What do you crave? The saltiness of potato chips, the cool creaminess of ice cream, or the rich flavor of chocolate? Whatever you’re longing for, it may be your body’s way of letting you know you’re missing valuable nutrients. Here’s how to decode your cravings.
All Cravings—Most cravings are actually misinterpretations from our bodies that we are dehydrated. By drinking a tall glass of water first, you may be giving your body exactly what it wants and alleviate the craving altogether. By some estimations, 80 percent of people are chronically dehydrated. So, before you reach for food to nix your cravings, quench them with some water. Then wait half an hour. More often than not, they’ll be gone.
Sweets—If you crave sweets of almost any kind you may be experiencing blood sugar fluctuations. Giving in to pie, candy, cake, or other goodies only makes the problem worse by causing blood sugar roller coasters that lead to more cravings. Instead, choose a piece of fruit when you’re craving sweets. And, regularly choose more high-fiber foods like beans and legumes, and complex carbohydrates like whole grains keep your blood sugar stable.
Salty Foods—Cravings for salty foods like potato chips or popcorn often means chronic stress may be taking a toll on your adrenal glands—two triangular-shaped glands that sit atop the kidneys and give us energy and help us to cope with stress of all kinds. Getting on top of the stress in your life is essential. Try meditation, breathing exercises, or other stress management techniques. Research at the University of Utah in Salt Lake City showed that people who take a break to breathe deeply or meditate before reaching for salty snacks reduced their stress hormones by 25 percent and cut the binging in half.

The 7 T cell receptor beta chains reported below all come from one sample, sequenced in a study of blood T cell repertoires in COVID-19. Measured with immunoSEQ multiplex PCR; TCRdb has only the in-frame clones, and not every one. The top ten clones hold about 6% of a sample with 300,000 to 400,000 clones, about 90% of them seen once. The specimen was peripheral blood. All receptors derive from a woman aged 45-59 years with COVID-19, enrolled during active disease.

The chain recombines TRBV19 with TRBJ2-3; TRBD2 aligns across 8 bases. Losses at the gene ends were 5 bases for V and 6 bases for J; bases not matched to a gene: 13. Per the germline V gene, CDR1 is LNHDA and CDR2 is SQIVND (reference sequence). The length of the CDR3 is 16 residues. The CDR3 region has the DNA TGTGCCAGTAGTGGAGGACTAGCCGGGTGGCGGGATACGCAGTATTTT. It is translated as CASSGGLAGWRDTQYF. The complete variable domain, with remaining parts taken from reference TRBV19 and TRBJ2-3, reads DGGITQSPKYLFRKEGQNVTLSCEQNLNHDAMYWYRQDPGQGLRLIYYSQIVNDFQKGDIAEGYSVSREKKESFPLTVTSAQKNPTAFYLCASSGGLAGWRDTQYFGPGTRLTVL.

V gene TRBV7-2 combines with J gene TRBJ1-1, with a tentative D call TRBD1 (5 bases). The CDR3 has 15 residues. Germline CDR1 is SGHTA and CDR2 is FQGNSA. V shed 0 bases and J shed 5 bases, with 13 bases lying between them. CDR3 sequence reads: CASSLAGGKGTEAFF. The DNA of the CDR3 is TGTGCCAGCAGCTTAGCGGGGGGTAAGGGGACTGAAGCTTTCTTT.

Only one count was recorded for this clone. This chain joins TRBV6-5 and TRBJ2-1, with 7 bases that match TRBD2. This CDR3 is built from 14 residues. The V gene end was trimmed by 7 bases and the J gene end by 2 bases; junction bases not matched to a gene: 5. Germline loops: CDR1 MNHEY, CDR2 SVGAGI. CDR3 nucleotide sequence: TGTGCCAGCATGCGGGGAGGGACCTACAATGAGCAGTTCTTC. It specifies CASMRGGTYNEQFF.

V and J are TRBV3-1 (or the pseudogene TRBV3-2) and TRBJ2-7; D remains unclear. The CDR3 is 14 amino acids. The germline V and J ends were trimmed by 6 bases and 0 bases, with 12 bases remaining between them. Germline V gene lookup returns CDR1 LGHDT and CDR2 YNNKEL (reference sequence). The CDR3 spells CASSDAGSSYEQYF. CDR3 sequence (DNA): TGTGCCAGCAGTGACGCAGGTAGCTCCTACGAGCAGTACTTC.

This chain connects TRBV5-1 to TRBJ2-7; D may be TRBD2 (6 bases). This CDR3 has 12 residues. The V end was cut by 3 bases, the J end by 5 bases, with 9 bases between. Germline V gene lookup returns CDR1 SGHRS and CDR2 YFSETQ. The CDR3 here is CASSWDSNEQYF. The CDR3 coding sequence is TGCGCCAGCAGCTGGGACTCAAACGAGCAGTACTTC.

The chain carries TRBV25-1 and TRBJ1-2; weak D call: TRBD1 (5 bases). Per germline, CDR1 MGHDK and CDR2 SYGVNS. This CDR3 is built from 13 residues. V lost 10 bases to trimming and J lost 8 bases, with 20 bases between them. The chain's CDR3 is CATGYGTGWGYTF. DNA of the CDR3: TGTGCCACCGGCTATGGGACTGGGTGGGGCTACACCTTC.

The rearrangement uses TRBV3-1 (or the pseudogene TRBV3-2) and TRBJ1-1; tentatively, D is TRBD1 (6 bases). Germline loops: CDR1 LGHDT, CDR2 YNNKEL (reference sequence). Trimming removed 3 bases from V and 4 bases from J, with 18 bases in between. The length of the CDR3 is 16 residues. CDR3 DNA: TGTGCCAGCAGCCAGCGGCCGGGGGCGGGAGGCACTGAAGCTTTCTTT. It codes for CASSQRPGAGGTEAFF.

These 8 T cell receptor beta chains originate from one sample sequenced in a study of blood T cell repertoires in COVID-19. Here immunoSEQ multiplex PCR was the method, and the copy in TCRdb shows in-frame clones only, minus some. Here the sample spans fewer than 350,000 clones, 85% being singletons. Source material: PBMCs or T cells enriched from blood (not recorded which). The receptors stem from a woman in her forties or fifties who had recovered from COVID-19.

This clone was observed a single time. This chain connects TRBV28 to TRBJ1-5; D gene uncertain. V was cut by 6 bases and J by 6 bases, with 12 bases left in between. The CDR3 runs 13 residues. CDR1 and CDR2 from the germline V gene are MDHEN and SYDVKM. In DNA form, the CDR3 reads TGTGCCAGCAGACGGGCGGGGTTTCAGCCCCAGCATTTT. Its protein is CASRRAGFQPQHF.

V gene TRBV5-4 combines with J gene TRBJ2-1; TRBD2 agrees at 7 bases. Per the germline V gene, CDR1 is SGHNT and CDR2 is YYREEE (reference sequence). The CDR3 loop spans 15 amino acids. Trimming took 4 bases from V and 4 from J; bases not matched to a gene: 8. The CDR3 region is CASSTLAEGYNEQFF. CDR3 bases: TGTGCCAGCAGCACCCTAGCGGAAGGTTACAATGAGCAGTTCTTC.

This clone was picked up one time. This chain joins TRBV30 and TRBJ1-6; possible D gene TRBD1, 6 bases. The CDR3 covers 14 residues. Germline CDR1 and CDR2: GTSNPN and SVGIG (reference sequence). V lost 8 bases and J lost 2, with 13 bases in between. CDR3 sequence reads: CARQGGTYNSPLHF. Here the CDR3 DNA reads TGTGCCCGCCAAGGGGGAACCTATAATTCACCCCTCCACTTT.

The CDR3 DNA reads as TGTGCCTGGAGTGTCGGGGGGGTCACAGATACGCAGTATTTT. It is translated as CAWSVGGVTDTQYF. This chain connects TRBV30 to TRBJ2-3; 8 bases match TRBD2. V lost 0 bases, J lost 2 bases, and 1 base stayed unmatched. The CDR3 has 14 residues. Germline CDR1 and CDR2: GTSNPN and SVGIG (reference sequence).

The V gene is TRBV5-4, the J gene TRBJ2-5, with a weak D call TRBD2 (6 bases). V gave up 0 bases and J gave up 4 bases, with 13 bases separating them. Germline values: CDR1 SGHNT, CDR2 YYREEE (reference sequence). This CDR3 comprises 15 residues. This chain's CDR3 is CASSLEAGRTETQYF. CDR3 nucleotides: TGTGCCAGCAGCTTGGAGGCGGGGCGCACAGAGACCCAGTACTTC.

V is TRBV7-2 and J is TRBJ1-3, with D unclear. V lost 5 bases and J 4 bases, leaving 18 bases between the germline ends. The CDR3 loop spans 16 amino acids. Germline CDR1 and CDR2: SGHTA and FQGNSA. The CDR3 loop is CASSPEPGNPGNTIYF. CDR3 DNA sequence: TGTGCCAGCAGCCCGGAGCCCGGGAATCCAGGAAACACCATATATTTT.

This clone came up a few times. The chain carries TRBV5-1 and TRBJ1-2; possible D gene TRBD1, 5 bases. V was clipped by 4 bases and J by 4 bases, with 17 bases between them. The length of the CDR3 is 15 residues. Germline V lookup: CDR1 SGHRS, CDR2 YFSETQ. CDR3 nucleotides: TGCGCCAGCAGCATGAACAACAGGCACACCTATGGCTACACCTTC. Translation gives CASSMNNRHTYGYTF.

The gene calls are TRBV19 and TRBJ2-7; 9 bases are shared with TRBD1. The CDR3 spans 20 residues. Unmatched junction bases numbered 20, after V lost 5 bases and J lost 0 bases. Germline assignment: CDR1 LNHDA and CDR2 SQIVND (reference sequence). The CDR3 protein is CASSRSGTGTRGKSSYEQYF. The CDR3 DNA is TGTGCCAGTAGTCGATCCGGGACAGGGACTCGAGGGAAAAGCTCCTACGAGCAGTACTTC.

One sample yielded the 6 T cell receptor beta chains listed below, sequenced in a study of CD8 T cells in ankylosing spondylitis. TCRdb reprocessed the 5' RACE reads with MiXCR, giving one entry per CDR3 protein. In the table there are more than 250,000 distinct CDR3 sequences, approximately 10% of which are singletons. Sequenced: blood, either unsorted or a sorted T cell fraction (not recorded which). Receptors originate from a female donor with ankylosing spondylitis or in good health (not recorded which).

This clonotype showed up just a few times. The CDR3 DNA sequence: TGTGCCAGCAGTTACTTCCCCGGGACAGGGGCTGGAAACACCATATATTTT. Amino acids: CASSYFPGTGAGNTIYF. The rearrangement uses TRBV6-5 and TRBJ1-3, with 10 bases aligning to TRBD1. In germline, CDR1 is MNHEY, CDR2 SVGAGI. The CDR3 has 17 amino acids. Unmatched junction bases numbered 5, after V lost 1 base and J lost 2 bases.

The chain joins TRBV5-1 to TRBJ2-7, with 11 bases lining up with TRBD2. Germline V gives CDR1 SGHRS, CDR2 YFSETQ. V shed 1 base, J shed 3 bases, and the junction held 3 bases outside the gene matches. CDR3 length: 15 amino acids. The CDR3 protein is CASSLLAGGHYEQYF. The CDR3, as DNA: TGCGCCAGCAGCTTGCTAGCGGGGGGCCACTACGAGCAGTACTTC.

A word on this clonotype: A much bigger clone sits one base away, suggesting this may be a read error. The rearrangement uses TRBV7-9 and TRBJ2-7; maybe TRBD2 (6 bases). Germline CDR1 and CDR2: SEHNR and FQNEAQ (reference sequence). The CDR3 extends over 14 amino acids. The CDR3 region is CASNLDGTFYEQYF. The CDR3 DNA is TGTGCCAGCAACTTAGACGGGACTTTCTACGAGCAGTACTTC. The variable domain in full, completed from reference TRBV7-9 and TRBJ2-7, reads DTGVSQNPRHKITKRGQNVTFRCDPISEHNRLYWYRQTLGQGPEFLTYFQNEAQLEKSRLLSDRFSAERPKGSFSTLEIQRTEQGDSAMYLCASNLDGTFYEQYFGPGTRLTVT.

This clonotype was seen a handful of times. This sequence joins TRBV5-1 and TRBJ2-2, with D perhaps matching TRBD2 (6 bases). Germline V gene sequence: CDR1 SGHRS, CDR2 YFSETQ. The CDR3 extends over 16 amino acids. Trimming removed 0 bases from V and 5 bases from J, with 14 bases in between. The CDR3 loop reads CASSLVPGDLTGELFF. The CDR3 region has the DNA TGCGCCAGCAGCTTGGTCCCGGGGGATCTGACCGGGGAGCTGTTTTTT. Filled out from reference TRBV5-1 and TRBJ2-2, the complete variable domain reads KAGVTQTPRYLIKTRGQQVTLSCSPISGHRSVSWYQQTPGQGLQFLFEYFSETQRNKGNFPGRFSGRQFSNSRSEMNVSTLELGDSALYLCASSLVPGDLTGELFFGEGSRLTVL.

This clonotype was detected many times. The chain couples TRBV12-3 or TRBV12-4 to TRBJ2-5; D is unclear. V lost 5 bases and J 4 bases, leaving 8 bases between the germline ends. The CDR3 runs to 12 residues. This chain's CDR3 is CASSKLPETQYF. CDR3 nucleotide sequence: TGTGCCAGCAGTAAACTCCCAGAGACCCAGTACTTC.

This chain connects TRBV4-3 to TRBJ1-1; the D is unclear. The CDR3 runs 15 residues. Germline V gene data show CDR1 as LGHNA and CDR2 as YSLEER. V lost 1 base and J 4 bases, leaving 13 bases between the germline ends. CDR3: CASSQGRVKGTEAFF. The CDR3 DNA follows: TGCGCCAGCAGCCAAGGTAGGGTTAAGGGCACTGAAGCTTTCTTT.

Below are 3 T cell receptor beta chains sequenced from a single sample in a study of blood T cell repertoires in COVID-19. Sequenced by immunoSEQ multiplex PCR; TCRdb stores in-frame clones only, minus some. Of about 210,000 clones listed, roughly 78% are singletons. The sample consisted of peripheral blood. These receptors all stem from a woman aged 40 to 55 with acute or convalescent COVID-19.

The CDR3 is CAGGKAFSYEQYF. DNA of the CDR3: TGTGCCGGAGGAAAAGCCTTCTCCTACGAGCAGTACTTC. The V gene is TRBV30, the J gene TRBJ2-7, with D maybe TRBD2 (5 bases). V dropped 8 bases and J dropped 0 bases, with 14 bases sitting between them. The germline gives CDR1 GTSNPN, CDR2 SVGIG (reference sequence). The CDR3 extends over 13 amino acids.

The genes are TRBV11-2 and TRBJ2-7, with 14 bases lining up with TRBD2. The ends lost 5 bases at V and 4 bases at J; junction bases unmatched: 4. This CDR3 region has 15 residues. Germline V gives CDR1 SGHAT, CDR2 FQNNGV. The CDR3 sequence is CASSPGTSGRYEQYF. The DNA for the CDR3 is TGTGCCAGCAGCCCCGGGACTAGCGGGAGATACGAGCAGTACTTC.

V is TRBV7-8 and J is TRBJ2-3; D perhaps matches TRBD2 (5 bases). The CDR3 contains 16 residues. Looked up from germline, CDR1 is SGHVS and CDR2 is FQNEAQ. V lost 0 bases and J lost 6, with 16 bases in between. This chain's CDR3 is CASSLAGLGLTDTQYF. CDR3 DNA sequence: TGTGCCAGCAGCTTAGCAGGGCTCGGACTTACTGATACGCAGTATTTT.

Chocolate—Cravings for chocolate often indicate that your body may be deficient in magnesium. Many nutritionists estimate that more than 80% of the population is lacking magnesium in their diet, which may explain why so many of us reach for chocolate. While chocolate can contain beneficial antioxidants, they usually come alongside plentiful amounts of sugar. If you eat chocolate be sure to reach for dark chocolate which is usually lower in sugar and higher in antioxidants. Additionally, eat foods high in magnesium, such as nuts, seeds, fish, and leafy greens.
Red Meat—Not surprisingly, cravings for red meat usually indicate an iron deficiency. Often people crave burgers or steaks. Women of menstruation age are especially vulnerable to iron deficiencies. Eat more iron-rich beans and legumes, unsulphured prunes, figs, and other dried fruits.
Cheese—Cravings for cheese or pizza often indicate a fatty acid deficiency, which is common in most people, since few people get enough Omega 3 fatty acids. Reach for raw walnuts, wild salmon, flax oil, and add ground flaxseeds to your diet.
*Image of “cheese” via Shutterstock